One always remembers something in particular about a memorable day and for me it was the sun. For a July afternoon mid-winter, the sun was rather bright and the warmth welcome. Of course it was not merely the sun that made the day memorable, this was South Africa after all. It was, rather, the incident that occurred at the corner of Rae Frankel and Hennie Alberts somewhere in Albertsdal or Alberview… it could be Alberton. That detail is fuzzy. The smell of MacDonalds however is still clear and to this day, the smell reminds me of this incident. This… accident.
I won’t go into details, it was a pretty gory scene but in short the dog was hit by a car. Although the driver sped off, we were able to pull up his information through the security system that had been installed within the animal. I guess 30 years ago this would be a weird thing to say or expect any animal to be fitted with but robotics have advanced far enough now that this is a regular occurrence.
A number of people had piled out of the McDonalds, and we all huddled around the whimpering animal who was now clearly more machine than he was flesh. He whimpered mechanically, blue eyes flickering on and off as though it was attempting to stave off its imminent shut down. There was no talk of helping the animal or saving its memory chip for the owner, instead the main question was asking how far the ‘Cycle Bin was. What I remember far clearer was not the animal itself, but the lack of apathy from the people around me, as though the fact that the dog was a machine changes the fact that someone out there loved this dog.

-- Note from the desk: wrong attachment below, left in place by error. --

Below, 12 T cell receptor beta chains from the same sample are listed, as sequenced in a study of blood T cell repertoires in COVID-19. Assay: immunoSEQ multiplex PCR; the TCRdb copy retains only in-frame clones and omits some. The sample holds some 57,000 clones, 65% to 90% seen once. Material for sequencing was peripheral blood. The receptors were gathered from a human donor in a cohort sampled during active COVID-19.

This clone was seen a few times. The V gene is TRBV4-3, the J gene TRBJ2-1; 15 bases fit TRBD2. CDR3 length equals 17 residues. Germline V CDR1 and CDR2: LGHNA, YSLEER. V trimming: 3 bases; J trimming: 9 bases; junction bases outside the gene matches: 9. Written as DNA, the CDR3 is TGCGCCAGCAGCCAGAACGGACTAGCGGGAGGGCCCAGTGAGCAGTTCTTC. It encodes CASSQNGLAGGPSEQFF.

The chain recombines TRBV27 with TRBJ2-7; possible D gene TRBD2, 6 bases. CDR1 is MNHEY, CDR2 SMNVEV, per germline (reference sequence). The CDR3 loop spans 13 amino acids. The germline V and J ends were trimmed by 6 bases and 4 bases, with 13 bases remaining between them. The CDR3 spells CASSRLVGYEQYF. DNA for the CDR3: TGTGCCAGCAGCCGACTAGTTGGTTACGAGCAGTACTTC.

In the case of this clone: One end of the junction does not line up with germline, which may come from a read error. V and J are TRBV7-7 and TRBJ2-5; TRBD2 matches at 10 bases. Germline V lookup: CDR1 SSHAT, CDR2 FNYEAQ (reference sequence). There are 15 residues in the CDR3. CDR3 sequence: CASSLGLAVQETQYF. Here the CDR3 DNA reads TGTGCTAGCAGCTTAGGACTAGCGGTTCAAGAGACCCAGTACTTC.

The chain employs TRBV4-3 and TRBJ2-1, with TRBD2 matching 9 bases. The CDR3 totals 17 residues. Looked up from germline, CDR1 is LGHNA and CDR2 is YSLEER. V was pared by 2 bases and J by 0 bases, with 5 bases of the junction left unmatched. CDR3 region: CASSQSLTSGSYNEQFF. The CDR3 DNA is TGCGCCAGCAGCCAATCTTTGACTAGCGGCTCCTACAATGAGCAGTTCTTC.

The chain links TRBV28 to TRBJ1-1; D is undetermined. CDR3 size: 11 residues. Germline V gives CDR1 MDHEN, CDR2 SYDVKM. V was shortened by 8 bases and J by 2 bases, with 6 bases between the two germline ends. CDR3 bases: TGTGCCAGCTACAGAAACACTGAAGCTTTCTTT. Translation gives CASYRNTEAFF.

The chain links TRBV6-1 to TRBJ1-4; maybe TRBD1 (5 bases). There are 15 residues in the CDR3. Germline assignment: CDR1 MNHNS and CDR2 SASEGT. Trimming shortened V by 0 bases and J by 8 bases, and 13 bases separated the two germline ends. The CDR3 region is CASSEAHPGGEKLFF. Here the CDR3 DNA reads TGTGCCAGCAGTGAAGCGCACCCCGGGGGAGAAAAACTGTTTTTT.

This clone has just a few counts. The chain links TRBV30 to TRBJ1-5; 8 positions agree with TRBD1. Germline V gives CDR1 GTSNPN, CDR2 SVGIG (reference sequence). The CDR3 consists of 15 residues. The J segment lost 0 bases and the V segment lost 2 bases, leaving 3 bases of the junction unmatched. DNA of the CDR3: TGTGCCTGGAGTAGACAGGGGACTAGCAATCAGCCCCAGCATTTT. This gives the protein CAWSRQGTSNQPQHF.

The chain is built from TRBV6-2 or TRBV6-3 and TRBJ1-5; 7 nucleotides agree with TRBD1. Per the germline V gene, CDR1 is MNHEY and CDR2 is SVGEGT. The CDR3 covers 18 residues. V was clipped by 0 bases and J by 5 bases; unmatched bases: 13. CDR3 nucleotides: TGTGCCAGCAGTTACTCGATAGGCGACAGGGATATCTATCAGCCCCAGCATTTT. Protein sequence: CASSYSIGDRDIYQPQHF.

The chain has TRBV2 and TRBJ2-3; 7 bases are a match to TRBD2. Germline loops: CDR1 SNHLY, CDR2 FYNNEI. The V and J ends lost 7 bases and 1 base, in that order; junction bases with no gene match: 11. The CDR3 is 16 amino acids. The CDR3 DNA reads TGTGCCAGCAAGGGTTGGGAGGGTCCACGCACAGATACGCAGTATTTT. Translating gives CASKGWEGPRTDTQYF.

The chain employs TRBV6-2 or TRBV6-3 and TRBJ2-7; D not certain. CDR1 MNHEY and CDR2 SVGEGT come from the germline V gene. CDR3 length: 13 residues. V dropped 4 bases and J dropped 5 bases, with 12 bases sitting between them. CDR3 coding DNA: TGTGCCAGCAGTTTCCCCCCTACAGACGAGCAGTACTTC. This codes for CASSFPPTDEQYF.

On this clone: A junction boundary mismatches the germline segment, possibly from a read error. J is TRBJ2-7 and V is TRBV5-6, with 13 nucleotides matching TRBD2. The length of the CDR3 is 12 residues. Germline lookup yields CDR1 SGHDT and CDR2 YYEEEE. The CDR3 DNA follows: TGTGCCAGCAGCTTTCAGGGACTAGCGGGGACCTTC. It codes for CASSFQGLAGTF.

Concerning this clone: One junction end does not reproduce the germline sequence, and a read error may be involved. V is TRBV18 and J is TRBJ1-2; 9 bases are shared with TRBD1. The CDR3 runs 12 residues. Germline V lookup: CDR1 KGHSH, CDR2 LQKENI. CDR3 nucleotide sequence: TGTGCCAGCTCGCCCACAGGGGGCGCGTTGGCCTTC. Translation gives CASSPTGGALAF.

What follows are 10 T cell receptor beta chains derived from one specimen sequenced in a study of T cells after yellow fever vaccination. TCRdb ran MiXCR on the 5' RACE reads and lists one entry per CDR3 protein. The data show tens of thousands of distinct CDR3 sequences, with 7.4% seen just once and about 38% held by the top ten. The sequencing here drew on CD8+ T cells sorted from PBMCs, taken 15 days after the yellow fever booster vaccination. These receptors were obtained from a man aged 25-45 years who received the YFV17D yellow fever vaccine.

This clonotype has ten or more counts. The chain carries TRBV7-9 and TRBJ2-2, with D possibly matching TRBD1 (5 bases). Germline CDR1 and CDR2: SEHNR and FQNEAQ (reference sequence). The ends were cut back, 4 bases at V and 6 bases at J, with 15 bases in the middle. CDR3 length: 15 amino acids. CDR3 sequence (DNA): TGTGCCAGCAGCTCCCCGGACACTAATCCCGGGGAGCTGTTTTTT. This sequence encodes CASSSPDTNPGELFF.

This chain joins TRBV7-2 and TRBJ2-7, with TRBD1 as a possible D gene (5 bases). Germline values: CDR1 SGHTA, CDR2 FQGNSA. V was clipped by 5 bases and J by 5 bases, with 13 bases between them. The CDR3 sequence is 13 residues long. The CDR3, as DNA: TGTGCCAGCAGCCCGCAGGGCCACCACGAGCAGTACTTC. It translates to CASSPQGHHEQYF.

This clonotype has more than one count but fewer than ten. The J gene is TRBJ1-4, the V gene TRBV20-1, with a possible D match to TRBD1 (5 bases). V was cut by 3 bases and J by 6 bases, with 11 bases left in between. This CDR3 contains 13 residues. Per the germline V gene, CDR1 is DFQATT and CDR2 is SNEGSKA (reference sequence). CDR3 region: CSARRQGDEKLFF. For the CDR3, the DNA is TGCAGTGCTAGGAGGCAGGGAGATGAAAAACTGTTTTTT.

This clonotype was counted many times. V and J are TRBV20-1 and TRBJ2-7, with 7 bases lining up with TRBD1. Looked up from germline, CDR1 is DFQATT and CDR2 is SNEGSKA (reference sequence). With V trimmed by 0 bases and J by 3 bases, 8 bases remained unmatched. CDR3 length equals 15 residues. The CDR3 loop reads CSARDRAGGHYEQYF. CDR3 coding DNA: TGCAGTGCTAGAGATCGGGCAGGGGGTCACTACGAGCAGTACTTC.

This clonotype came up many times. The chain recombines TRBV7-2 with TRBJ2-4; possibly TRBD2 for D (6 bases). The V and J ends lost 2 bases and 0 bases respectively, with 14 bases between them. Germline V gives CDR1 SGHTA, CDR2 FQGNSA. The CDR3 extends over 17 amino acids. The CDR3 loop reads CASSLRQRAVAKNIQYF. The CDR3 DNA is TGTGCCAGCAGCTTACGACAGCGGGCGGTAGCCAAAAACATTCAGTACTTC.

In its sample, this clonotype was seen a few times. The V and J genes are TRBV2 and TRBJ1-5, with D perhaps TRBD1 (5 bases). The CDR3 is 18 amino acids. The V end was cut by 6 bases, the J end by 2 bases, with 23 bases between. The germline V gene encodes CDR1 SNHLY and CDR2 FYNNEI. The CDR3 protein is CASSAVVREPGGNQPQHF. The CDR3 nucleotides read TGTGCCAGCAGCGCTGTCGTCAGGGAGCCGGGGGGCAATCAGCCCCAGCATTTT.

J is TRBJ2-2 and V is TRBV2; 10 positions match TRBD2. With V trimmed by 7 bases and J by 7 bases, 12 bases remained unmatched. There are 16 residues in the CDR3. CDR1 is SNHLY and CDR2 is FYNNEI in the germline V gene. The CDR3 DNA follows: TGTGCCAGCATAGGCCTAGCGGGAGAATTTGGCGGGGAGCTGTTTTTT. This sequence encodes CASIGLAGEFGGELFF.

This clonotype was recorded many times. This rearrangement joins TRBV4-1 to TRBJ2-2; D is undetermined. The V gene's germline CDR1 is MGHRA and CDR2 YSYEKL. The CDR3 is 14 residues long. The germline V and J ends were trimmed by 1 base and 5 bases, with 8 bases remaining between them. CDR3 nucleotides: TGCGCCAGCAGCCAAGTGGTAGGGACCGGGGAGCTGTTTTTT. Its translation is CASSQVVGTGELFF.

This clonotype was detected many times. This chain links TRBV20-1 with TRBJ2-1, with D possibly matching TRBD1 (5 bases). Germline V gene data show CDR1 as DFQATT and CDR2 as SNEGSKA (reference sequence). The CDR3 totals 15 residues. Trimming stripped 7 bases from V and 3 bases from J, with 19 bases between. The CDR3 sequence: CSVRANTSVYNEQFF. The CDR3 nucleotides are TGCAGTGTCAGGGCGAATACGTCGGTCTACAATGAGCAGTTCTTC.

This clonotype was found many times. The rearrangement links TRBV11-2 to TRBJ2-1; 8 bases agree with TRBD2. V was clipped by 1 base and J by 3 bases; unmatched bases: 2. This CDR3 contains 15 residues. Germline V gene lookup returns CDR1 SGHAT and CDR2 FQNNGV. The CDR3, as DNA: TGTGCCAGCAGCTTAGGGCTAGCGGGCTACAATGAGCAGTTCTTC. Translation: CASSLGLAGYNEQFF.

I bent towards the animal, watching it struggle to tilt its head towards me. Being a machine I knew it would not bite as a regular hurt dog might, it was not in its programming, but I wondered if it would still respond to touch as my hand gingerly swept over the fur. It let out a soft whimper then a loud whirring noise rose from within the head. A few seconds later its eyes lit up bright: the projection of a young boy appeared, pouting .
“Sam boy,” the boy spoke to his dog, whose ears had perked up, “I hope you’ve been a good boy. I want you to know I love you boy, and you can shut down now. If anyone is watching this, don’t worry about Sam’s memory chip…we have a copy of it. I hope you tried to comfort him for me, and, and said…” the boy sniffled. His shoulders slumped. The projection switched off.
In response to:
We all know how hard it is to say goodbye to someone we love.
Or how easy it can be saying goodbye to someone we want out of our lives.